The member's session is always excellent, and this year we had three very entertaining and informative topics.
Sue Austin introduced us to the Blaschkas, father and son, who, in the 1870s, made models of marine life in glass for educational purposes. The levels of skill attained were astonishing, as evidenced by a couple of examples on the L. At the top is a Dahlia anenome, and below it is a Radiolaria - a type of plankton. Sue had extensively researched this esoteric topic as far as the USA, as all surviving examples of the Blaschka's work are in museums. They produced examples of jellfish, sea slugs and many other invertebrates, using a combination of sophisticated glass-working and coloured paper inserts. Later, for commercial reasons, they turned to flowers, and never returned to marine animals.
Paula Ferris gave another of her inimitable talks illustrated by film. She concentrated on creatures of the Corallina weed, which yields many finds under the microscope. Members saw a vast range of animals - mussels, gastropods, nudibranchs, sea spiders, isopods and others feeding on diatoms and algae. There was one particularly gruesome sequence of an anenome eating a worm, which patently hadn't been anaesthetised by the anenome's "darts" first. All totally fascinating.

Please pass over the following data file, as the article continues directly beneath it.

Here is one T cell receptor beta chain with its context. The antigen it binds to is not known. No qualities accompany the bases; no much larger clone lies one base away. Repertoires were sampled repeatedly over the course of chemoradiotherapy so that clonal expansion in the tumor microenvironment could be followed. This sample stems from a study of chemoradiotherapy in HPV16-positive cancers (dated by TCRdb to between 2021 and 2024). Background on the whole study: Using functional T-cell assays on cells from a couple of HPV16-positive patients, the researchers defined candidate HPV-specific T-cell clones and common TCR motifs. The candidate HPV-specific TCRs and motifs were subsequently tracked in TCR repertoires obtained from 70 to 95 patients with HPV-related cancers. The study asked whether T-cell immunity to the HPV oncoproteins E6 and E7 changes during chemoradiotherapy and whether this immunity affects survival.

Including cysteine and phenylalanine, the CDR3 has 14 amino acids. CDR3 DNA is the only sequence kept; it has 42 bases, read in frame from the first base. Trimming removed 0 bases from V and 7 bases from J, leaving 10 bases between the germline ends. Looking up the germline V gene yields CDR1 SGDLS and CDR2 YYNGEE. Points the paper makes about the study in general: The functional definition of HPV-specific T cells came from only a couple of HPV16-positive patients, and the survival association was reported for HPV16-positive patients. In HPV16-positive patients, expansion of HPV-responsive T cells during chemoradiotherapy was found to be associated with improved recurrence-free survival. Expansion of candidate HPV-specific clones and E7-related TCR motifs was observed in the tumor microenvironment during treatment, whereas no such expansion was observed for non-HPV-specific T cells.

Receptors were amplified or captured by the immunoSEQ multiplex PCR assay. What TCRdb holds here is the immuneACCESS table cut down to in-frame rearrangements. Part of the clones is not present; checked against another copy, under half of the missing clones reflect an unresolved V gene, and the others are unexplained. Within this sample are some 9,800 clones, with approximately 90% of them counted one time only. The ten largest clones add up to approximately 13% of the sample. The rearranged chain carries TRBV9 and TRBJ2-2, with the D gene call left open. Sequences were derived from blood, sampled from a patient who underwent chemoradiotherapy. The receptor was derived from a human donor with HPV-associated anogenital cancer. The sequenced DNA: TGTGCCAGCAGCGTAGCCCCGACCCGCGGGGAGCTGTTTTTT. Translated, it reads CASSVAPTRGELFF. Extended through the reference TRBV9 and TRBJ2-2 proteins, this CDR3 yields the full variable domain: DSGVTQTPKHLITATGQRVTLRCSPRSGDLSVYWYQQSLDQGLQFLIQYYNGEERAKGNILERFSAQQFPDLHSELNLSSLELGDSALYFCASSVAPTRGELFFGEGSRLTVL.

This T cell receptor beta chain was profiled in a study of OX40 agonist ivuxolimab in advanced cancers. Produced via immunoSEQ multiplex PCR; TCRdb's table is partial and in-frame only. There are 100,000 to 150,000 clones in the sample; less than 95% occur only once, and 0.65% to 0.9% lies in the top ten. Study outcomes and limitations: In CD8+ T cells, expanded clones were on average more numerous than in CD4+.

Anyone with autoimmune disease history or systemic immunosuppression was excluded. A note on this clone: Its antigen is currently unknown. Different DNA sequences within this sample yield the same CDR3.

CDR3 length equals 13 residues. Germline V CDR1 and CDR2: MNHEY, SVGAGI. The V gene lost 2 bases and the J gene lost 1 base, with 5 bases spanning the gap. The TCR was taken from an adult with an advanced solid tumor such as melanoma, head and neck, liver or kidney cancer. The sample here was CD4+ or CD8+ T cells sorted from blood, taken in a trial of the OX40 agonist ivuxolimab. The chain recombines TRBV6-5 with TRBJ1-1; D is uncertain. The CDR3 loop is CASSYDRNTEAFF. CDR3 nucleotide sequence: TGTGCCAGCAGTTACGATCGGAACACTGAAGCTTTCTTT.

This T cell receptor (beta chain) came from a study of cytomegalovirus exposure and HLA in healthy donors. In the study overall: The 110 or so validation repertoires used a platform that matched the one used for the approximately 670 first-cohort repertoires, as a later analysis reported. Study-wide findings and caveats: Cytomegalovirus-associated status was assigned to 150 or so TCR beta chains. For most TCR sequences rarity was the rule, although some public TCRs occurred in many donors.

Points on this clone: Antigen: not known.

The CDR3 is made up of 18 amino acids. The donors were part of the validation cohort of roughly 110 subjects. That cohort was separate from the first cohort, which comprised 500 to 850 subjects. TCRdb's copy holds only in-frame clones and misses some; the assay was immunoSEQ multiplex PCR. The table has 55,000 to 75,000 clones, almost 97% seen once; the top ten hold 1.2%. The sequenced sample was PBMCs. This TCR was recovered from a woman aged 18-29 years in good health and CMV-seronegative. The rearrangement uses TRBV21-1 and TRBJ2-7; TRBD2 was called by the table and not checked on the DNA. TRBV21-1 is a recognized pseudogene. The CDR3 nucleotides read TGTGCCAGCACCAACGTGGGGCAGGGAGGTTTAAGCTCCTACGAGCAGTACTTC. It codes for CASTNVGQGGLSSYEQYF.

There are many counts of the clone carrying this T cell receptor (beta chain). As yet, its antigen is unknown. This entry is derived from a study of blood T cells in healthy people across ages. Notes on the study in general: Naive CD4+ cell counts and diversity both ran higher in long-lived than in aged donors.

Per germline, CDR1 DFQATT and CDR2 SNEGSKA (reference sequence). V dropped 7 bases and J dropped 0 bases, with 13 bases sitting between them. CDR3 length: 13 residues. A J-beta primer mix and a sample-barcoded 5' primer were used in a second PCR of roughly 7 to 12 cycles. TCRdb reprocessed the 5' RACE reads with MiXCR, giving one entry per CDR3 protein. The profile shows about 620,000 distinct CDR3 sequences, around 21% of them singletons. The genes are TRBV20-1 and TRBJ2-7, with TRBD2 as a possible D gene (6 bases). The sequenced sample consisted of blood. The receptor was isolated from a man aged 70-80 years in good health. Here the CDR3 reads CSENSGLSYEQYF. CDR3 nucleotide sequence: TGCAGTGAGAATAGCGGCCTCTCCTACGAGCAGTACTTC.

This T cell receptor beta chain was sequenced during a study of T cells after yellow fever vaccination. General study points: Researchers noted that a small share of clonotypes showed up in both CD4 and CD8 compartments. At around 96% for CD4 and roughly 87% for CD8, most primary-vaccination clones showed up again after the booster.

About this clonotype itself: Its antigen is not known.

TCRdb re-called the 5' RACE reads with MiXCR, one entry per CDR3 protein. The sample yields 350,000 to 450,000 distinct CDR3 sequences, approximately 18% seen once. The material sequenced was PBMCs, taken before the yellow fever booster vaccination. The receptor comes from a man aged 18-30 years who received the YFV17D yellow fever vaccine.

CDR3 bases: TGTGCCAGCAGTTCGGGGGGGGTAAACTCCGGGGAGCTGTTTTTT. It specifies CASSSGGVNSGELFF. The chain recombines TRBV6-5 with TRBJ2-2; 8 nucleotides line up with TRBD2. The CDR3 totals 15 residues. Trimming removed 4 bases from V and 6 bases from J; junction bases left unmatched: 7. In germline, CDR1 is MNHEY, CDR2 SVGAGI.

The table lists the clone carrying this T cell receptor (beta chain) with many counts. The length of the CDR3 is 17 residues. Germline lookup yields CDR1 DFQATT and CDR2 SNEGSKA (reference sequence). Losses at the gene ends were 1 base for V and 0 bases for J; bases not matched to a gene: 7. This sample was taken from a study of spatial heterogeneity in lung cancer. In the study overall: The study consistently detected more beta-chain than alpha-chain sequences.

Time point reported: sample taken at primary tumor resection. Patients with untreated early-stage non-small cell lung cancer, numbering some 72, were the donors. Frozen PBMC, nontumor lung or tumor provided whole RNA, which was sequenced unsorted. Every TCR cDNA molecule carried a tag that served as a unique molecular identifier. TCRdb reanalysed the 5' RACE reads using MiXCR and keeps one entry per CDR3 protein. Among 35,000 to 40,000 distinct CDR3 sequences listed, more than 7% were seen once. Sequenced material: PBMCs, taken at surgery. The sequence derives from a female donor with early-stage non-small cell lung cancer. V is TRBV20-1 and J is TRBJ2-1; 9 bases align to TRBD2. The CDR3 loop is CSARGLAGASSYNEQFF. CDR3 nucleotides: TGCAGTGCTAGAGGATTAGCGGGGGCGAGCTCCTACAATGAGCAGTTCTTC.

Finally, Sue's partner Kevin showed members a sequence of his landscape photographs. He has focussed on interesting land forms, waves and light conditions such as rainbows.
The session also included the annual exhibition of member's photos, and the votes for best pics went to Dave Jenkins for his porpoise with young, and Sue for her young (and very cold-looking) robin - R bottom.